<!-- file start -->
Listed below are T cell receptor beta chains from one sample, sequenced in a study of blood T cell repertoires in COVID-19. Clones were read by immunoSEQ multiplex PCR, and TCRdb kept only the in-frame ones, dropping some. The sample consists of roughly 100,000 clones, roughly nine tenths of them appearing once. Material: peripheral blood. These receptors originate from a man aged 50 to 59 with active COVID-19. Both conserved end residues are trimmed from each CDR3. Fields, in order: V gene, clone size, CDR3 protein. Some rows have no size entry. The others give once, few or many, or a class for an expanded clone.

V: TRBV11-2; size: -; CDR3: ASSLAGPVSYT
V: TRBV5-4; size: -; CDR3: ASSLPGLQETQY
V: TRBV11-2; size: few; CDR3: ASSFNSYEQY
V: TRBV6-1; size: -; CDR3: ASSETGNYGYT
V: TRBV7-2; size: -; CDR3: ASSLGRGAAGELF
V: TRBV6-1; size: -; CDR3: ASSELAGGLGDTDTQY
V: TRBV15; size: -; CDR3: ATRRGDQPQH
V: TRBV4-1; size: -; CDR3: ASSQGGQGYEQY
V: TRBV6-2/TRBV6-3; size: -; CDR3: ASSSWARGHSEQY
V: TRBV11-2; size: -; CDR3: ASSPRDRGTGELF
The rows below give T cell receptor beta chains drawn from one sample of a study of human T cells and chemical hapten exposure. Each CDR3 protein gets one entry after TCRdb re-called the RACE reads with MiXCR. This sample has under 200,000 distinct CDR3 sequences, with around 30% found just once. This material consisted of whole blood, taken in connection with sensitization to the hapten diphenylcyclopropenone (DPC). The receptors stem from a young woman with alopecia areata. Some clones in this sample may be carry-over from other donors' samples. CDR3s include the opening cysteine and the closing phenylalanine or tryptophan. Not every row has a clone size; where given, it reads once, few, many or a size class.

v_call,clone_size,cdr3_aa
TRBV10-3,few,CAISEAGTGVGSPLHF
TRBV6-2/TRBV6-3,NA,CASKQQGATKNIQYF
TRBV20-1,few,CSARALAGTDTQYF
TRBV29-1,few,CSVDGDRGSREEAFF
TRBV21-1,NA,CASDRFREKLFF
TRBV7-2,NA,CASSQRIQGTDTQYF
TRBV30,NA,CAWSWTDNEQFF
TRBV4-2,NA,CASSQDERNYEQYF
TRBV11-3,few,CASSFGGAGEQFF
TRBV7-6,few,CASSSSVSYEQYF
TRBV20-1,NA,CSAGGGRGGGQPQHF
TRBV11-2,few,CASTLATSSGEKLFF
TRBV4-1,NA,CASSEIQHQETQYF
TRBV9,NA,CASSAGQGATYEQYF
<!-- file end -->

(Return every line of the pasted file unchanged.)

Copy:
Listed below are T cell receptor beta chains from one sample, sequenced in a study of blood T cell repertoires in COVID-19. Clones were read by immunoSEQ multiplex PCR, and TCRdb kept only the in-frame ones, dropping some. The sample consists of roughly 100,000 clones, roughly nine tenths of them appearing once. Material: peripheral blood. These receptors originate from a man aged 50 to 59 with active COVID-19. Both conserved end residues are trimmed from each CDR3. Fields, in order: V gene, clone size, CDR3 protein. Some rows have no size entry. The others give once, few or many, or a class for an expanded clone.

V: TRBV11-2; size: -; CDR3: ASSLAGPVSYT
V: TRBV5-4; size: -; CDR3: ASSLPGLQETQY
V: TRBV11-2; size: few; CDR3: ASSFNSYEQY
V: TRBV6-1; size: -; CDR3: ASSETGNYGYT
V: TRBV7-2; size: -; CDR3: ASSLGRGAAGELF
V: TRBV6-1; size: -; CDR3: ASSELAGGLGDTDTQY
V: TRBV15; size: -; CDR3: ATRRGDQPQH
V: TRBV4-1; size: -; CDR3: ASSQGGQGYEQY
V: TRBV6-2/TRBV6-3; size: -; CDR3: ASSSWARGHSEQY
V: TRBV11-2; size: -; CDR3: ASSPRDRGTGELF
The rows below give T cell receptor beta chains drawn from one sample of a study of human T cells and chemical hapten exposure. Each CDR3 protein gets one entry after TCRdb re-called the RACE reads with MiXCR. This sample has under 200,000 distinct CDR3 sequences, with around 30% found just once. This material consisted of whole blood, taken in connection with sensitization to the hapten diphenylcyclopropenone (DPC). The receptors stem from a young woman with alopecia areata. Some clones in this sample may be carry-over from other donors' samples. CDR3s include the opening cysteine and the closing phenylalanine or tryptophan. Not every row has a clone size; where given, it reads once, few, many or a size class.

v_call,clone_size,cdr3_aa
TRBV10-3,few,CAISEAGTGVGSPLHF
TRBV6-2/TRBV6-3,NA,CASKQQGATKNIQYF
TRBV20-1,few,CSARALAGTDTQYF
TRBV29-1,few,CSVDGDRGSREEAFF
TRBV21-1,NA,CASDRFREKLFF
TRBV7-2,NA,CASSQRIQGTDTQYF
TRBV30,NA,CAWSWTDNEQFF
TRBV4-2,NA,CASSQDERNYEQYF
TRBV11-3,few,CASSFGGAGEQFF
TRBV7-6,few,CASSSSVSYEQYF
TRBV20-1,NA,CSAGGGRGGGQPQHF
TRBV11-2,few,CASTLATSSGEKLFF
TRBV4-1,NA,CASSEIQHQETQYF
TRBV9,NA,CASSAGQGATYEQYF